It's great to have you with us on a very busy Friday night. Several breaking headlines, but we'll start with the stunning moment on the impeachment the former ambassador to Ukraine was testifying about the smear campaign against her before she was ousted from her job and describing her shock when she learned president trump brought her up with the president of Ukraine. Describing how it was threatening, unsettling. And today the tweet from president trump right in the middle of it all. They read it to her on live TV. She was stunned again. Mary Bruce leads us off tonight from the hill. Reporter: The ousted ambassador to Ukraine, Marie yovanovitch, came to tell her story of being targeted by the president's allies, not knowing that she would soon be targeted again. I come before you as an American citizen who has devoted the majority of my life, 33 years, to service to the country that all of us love. Reporter: As ambassador, she says she came under attack by the president's personal attorney, Rudy Giuliani, who saw her as an obstacle to the politically motivated investigations trump was hoping for. That she was smeared by the president's son and a host on Fox News. Looking to save her job, she reached out for advice from the president's megadonor and U.S. Ambassador to the eu, Gordon sondland. He suggested that I needed to go big or go home, and he said that the best thing to do would be to, you know, send out a tweet, praise the president, that sort of thing. And what was your reaction to that advice? Well, my reaction was that I'm sure he meant well, but it was not advice that I could really follow. It felt -- it felt partisan. It felt political. Reporter: But then in April, in the middle of the night, a call from an official at the state department. She said that there were great concerns. There were concerns up the street and she said I needed to get on the -- home -- come home immediately. Get on the next plane to the U.S. And I asked her why. And she said she wasn't sure but there were concerns about my security. You said you -- there were concerns up the street. What did you understand that to mean? The white house. How did that make you feel? Terrible, honestly. Reporter: Back in the U.S., she said a top state department official told her she had done nothing wrong. Then in September, yovanovitch stunned as she read the transcript of the president's phone call with the Ukrainian leader. Trump calling her, quote, "Bad news," adding, "She's going to go through some things." I was shocked, absolutely shocked. And devastated frankly. It was a terrible moment, a person who saw me actually reading the transcript said that the color drained from my face, I think I even had a physical reaction. I think, you know, even now words kind of fail me. Did you feel threatened? I did. Reporter: Then that stunning moment. As yovanovitch testified about the smear campaign against her, she was being smeared again in real time by the president. Ambassador yovanovitch, as we sit here testifying, the president is attacking you on Twitter. And I'd like to give you a chance to respond. I'll read part of one of his tweets. "Everywhere Marie yovanovitch went turned bad. She started off in Somalia. How did that go?" What would you like to respond to the president's attack that everywhere you went turned bad. Well, I -- I mean, I don't -- I don't think I have such powers, not in Mogadishu, Somalia, and not in other places. I actually think that where I've served over the years, I and others have demonstrably made things better. Reporter: Schiff with a stark warning. Now the president in real time is attacking you. What effect do you think that has on other witnesses' willingness to come forward and expose wrongdoing? Well, it's very intimidating. Well, I want to let you know, ambassador, that some of us here take witness intimidation very, very seriously. Reporter: After the trump tweet, even Republicans applauding the ambassador. You're tough as nails and you're smart as hell, and I will -- you're a great example of what our ambassadors should be like. We are lucky to have you in foreign service, and I again want to thank you for your tremendous public service. Reporter: But Republicans argued that yovanovitch's testimony is not relevant to impeachment. That she returned from her post well before the president withheld nearly $400 million in military assistance to Ukraine, as he was asking them to investigate the Bidens. Do you have any information regarding any criminal activity that the president of the united States has been involved with at all? No. Reporter: Again and again, Republicans said the president has a right to remove any ambassador he wants. Yovanovtich agreed, but added this question. What I'd like to say is, while I obviously don't dispute that the president has the right to withdraw an ambassador at any time, for any reason. But what I do wonder is why it was necessary to smear my reputation. Reporter: And after five hours of testimony, she exits to Mary, there's still more unfolding at this hour. Earlier this week, as we were watching the first day of televised hearings, the top diplomat in Ukraine revealing a staffer overheard president trump on the phone, and that he was checking in on the investigations. That was the word used in testimony this week. Has that been backed up tonight? Reporter: That aide says he was in a restaurant in kiev when he overheard. He said the president was talking so loudly, sondland had to hold the phone away from his ear. Afterwards, he says sondland told him the president only cares about big stuff like the Biden investigation. David? Mary, thank you. President trump was pressed late today about the tweet in the middle of testimony. He was asked, was it witness tampering? Here's what he told Jon Karl. Mr. President, what do you say to Democrats who say you were witness tampering this morning? I'll talk about transparency. I like it here, I'm the most transparent president in history. Tampering is when a guy like shifty Schiff doesn't let us have lawyers, witnesses. I've been watching today -- There was a Republican lawyer there questioning. It's really sad when you see people not allowed to ask questions. Republicans have been asking questions all day. There has never been a disgrace like what's going on right now. So, you know what, I have the right to speak, I have freedom of speech like other people do. Jon, the president says he has the right to speak. We just heard him say that there. And Adam Schiff said today with millions watching they will take witness intimidation very seriously. Even blindsided, some Republicans were blindsided by this tweet. Reporter: Republicans were blindsided and unhappy by it. Liz Cheney said the president was wrong, saying the ambassador is somebody who has been a public servant to the united States for decades, and she doesn't think the president should have said that. One official telling ABC news saying they were flabbergasted by the tweet. Officials insisting this was not witness tampering. Pointing out the president tweeted after the ambassador started her testimony and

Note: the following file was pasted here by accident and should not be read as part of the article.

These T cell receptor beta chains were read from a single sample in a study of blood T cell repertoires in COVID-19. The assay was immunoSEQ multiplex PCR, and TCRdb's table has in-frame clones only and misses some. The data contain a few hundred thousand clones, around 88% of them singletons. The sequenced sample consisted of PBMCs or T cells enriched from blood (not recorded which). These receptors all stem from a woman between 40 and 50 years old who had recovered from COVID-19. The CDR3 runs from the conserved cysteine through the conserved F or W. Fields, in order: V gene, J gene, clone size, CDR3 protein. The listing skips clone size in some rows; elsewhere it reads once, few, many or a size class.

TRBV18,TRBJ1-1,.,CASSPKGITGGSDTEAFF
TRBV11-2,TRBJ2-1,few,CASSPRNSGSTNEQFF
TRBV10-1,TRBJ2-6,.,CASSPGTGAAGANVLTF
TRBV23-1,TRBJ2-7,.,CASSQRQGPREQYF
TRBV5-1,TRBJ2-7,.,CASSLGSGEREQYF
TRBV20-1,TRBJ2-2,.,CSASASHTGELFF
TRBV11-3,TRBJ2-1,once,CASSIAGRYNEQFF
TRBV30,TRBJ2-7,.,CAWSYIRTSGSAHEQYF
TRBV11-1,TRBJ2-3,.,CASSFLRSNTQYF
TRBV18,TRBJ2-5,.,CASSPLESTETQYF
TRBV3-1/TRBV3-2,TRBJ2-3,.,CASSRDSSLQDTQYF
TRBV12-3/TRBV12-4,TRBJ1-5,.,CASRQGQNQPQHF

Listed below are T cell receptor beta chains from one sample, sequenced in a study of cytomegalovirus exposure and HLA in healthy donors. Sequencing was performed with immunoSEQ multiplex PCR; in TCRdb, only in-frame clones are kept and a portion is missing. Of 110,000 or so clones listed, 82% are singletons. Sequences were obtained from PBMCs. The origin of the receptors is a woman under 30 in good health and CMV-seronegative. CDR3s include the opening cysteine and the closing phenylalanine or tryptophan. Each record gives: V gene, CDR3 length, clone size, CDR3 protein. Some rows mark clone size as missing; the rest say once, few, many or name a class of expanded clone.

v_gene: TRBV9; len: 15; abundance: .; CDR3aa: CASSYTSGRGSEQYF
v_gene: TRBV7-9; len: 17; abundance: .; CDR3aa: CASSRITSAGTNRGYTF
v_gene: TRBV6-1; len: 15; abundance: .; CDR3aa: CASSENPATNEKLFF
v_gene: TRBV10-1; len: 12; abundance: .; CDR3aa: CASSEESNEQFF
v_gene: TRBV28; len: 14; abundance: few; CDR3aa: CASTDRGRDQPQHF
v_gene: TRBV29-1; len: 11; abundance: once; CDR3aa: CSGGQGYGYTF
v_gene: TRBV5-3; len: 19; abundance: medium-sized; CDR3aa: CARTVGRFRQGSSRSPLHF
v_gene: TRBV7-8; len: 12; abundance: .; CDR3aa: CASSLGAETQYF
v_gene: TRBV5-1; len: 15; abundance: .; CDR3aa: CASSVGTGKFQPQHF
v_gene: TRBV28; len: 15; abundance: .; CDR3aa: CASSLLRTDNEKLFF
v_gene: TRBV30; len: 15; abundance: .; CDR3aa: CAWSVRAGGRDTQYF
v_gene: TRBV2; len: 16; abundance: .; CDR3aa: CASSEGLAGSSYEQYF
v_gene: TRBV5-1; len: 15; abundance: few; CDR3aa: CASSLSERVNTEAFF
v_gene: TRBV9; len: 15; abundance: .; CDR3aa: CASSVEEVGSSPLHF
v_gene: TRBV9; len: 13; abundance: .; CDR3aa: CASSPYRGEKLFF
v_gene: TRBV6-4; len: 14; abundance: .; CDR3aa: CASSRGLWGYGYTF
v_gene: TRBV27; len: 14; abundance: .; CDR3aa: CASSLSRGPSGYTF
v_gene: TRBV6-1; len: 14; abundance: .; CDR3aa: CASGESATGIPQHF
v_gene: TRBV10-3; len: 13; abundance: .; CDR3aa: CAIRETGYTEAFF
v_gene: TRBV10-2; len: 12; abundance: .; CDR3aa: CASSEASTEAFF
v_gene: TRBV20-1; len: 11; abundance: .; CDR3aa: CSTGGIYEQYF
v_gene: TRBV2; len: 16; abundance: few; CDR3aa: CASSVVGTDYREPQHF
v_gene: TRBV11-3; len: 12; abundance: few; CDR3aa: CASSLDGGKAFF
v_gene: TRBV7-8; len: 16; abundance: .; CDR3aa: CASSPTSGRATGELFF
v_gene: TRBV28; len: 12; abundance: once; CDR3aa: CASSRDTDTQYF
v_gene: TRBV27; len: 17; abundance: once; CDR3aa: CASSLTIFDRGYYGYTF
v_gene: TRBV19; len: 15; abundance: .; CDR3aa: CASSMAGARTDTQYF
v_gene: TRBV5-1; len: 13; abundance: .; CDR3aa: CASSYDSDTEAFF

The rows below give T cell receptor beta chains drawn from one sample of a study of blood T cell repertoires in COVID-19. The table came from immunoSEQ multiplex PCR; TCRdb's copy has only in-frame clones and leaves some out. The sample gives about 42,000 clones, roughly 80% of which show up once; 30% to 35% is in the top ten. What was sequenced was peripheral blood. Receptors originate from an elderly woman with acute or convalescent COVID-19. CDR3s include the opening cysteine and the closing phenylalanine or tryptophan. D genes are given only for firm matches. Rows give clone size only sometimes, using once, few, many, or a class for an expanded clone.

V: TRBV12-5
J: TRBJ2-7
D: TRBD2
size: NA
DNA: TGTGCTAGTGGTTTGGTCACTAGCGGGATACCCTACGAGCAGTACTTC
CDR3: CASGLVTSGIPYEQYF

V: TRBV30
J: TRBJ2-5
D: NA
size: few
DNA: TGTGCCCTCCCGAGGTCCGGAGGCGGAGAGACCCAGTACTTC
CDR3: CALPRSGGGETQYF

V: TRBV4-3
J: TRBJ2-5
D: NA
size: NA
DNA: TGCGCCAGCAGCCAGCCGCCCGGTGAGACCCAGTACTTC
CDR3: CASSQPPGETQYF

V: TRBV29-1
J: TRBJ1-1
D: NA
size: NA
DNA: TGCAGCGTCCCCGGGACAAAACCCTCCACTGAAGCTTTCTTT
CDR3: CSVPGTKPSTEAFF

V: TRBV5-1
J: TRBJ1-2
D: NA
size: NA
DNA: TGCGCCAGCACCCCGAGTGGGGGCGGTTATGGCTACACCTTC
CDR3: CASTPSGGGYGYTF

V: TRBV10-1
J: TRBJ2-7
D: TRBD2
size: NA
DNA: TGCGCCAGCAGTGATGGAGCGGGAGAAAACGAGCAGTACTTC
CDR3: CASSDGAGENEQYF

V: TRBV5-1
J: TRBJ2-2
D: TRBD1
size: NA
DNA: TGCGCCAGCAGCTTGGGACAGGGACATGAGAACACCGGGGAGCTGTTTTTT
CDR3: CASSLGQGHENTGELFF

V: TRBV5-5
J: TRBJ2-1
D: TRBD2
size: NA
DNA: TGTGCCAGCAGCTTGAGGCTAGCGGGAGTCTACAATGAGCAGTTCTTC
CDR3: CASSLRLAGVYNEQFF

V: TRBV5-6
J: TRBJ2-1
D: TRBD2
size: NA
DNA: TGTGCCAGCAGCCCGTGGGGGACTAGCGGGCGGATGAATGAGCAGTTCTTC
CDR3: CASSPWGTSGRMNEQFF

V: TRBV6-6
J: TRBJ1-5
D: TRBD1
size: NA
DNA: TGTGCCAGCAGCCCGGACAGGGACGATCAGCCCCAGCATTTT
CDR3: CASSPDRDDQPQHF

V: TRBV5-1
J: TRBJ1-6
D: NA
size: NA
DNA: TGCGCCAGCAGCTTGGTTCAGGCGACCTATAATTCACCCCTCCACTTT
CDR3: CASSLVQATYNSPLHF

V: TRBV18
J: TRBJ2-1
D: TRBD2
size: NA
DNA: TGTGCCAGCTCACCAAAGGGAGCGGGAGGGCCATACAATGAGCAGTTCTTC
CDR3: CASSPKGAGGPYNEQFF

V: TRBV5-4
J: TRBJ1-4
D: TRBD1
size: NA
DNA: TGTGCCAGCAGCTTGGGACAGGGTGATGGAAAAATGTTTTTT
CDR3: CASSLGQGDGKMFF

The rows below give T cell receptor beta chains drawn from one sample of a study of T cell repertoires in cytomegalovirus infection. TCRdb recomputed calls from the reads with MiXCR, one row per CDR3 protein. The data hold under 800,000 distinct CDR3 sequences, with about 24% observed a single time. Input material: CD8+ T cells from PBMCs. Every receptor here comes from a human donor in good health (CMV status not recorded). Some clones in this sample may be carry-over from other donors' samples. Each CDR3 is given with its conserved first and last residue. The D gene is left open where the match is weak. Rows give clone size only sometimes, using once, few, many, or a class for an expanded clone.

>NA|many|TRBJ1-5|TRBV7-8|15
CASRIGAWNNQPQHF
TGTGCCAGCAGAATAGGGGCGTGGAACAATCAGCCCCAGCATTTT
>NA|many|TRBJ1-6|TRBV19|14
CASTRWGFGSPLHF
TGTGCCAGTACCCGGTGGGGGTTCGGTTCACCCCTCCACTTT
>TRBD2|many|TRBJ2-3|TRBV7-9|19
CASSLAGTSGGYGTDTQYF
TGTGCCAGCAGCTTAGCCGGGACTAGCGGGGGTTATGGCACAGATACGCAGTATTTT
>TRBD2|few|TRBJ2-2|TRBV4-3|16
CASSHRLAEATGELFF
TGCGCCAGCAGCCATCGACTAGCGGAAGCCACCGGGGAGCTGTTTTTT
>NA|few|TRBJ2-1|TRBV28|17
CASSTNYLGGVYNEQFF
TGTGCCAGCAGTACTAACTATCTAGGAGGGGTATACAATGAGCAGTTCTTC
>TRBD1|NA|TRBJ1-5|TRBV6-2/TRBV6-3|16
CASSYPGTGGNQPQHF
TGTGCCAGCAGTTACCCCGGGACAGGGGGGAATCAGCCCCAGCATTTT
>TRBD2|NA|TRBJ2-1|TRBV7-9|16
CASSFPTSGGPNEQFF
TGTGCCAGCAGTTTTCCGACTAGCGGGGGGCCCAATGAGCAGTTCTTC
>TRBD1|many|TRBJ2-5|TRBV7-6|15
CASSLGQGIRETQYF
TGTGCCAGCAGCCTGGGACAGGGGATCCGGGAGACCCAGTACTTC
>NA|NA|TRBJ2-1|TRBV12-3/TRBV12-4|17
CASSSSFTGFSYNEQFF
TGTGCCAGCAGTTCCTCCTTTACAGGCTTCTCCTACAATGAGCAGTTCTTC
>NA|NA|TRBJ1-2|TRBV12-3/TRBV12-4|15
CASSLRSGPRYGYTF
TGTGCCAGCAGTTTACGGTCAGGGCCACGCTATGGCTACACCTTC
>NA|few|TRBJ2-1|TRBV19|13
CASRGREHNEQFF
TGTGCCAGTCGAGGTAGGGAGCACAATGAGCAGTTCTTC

This transcript has been automatically generated and may not be 100% accurate.